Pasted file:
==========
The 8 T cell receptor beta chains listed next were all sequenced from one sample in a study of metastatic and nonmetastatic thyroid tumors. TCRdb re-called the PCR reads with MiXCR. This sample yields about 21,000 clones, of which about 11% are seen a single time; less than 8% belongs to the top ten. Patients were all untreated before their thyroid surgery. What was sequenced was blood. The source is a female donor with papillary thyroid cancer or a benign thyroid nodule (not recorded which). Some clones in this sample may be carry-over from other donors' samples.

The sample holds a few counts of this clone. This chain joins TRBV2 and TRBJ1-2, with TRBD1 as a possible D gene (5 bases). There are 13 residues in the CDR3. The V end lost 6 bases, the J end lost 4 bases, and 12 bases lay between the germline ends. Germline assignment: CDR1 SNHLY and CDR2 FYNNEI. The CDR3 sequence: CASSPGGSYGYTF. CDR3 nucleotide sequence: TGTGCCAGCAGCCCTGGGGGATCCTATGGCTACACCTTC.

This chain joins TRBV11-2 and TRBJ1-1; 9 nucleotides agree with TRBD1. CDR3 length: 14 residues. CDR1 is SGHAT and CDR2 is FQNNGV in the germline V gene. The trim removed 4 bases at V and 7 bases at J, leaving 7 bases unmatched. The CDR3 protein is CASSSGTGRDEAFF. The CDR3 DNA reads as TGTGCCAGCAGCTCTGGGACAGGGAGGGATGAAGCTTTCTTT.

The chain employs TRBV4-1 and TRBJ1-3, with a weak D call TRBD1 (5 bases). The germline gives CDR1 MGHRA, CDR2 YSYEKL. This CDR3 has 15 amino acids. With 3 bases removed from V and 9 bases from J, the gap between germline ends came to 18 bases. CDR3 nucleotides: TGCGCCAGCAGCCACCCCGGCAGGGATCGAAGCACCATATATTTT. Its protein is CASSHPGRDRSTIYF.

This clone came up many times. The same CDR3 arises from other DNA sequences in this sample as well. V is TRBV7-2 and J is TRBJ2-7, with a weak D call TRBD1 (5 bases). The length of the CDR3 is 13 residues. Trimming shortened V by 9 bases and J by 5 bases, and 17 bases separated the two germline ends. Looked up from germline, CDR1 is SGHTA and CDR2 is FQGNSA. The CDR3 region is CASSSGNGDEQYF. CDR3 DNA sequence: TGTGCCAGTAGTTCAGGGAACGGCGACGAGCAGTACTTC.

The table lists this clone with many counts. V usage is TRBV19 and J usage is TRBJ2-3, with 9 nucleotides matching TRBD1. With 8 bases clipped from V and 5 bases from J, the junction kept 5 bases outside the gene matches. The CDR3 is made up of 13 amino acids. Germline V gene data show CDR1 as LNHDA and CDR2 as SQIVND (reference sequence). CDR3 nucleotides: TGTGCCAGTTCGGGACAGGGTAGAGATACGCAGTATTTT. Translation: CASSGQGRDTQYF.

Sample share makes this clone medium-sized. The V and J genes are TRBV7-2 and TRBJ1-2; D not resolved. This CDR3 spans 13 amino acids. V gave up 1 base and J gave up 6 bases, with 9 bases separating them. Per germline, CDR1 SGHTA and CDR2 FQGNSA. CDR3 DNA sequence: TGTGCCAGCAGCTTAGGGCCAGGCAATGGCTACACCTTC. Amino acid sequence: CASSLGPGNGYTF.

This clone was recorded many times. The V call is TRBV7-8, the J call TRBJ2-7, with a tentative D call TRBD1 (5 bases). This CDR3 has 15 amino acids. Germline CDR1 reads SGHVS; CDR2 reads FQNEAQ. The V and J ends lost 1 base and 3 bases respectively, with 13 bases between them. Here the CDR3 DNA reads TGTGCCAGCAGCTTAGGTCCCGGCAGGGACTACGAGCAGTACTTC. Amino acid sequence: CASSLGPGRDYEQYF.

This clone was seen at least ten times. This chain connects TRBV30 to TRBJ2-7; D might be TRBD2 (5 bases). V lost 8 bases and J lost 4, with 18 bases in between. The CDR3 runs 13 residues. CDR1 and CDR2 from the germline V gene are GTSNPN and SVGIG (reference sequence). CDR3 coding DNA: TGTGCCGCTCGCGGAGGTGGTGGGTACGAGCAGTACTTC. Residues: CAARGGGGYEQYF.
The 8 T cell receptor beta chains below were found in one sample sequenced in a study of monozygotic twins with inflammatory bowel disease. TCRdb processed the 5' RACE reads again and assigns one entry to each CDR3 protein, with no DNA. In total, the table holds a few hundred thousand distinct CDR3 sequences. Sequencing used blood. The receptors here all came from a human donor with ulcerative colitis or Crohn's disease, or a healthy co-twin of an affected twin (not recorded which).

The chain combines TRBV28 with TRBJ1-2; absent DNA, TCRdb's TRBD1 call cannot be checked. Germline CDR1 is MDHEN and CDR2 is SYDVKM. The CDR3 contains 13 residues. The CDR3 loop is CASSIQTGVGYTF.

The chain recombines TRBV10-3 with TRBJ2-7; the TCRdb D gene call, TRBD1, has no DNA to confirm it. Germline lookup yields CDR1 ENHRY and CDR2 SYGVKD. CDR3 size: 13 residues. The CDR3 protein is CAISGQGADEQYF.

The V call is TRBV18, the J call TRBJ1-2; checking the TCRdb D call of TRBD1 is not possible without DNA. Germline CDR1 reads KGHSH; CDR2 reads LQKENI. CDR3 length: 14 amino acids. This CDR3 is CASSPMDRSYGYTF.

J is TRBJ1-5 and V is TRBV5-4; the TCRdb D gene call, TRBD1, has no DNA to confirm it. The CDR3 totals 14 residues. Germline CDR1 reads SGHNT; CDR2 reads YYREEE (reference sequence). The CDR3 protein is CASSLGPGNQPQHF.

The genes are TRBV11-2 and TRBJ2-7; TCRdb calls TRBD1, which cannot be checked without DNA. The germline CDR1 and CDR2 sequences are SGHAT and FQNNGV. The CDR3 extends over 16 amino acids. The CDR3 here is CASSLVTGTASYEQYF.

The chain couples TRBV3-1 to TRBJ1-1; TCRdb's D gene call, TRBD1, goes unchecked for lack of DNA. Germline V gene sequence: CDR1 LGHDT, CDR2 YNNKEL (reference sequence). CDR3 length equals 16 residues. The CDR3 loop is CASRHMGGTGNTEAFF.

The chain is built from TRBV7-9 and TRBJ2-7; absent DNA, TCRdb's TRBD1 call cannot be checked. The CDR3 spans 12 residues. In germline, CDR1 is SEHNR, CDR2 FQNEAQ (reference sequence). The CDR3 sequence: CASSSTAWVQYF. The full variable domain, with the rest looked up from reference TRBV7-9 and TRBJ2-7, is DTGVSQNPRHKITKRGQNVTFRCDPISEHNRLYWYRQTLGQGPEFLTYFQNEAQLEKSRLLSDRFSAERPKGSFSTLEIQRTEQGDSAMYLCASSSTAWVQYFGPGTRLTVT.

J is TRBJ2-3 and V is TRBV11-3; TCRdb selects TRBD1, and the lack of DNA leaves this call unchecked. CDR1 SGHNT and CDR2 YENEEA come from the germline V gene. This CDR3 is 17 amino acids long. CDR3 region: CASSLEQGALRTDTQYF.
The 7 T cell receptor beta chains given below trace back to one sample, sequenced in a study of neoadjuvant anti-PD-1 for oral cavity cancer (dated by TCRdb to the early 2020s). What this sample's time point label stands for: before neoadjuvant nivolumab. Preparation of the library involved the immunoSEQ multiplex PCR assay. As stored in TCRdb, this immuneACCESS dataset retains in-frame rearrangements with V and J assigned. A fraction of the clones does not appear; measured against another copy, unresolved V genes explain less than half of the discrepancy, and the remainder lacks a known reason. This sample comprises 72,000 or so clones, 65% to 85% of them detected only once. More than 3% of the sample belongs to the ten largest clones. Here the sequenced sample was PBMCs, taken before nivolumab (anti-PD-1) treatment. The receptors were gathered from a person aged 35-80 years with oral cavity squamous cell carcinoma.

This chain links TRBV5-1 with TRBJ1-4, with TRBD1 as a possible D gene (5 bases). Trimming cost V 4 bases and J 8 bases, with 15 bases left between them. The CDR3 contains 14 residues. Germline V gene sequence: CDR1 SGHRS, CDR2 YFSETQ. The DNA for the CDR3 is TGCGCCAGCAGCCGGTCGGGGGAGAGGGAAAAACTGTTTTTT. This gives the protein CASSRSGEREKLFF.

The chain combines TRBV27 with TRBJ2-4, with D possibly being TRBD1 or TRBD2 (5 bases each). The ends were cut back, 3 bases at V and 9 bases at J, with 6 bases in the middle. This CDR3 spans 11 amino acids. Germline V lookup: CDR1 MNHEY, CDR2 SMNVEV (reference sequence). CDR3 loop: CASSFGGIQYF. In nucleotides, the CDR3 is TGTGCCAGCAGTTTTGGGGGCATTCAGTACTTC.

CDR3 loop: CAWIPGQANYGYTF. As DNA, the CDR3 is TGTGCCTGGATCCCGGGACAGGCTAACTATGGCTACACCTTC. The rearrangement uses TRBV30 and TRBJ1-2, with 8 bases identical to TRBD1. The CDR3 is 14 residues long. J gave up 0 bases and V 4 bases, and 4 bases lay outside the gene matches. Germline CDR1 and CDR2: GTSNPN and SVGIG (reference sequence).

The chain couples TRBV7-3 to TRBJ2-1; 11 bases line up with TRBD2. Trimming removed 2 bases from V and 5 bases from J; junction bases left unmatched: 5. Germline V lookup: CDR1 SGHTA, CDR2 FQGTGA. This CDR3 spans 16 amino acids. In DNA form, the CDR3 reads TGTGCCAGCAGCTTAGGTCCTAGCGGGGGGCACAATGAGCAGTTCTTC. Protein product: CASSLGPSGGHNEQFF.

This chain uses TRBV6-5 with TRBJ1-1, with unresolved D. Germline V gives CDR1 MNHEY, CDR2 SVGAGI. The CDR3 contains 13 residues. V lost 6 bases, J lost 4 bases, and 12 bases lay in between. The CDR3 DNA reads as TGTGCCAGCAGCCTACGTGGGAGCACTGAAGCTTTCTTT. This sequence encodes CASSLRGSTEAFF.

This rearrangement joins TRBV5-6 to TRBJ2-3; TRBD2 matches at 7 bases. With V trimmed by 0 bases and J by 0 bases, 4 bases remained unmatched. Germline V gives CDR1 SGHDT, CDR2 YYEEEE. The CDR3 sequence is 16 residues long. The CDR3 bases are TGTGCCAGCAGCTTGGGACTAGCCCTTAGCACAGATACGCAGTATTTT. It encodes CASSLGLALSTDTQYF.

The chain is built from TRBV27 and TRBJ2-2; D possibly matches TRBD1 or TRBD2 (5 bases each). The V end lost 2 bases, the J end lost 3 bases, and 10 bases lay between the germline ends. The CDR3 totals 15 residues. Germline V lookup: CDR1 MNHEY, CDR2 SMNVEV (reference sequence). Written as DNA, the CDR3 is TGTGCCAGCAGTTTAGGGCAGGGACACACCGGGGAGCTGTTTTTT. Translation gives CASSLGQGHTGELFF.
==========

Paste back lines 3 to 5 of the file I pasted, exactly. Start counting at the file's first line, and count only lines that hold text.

This chain joins TRBV11-2 and TRBJ1-1; 9 nucleotides agree with TRBD1. CDR3 length: 14 residues. CDR1 is SGHAT and CDR2 is FQNNGV in the germline V gene. The trim removed 4 bases at V and 7 bases at J, leaving 7 bases unmatched. The CDR3 protein is CASSSGTGRDEAFF. The CDR3 DNA reads as TGTGCCAGCAGCTCTGGGACAGGGAGGGATGAAGCTTTCTTT.

The chain employs TRBV4-1 and TRBJ1-3, with a weak D call TRBD1 (5 bases). The germline gives CDR1 MGHRA, CDR2 YSYEKL. This CDR3 has 15 amino acids. With 3 bases removed from V and 9 bases from J, the gap between germline ends came to 18 bases. CDR3 nucleotides: TGCGCCAGCAGCCACCCCGGCAGGGATCGAAGCACCATATATTTT. Its protein is CASSHPGRDRSTIYF.

This clone came up many times. The same CDR3 arises from other DNA sequences in this sample as well. V is TRBV7-2 and J is TRBJ2-7, with a weak D call TRBD1 (5 bases). The length of the CDR3 is 13 residues. Trimming shortened V by 9 bases and J by 5 bases, and 17 bases separated the two germline ends. Looked up from germline, CDR1 is SGHTA and CDR2 is FQGNSA. The CDR3 region is CASSSGNGDEQYF. CDR3 DNA sequence: TGTGCCAGTAGTTCAGGGAACGGCGACGAGCAGTACTTC.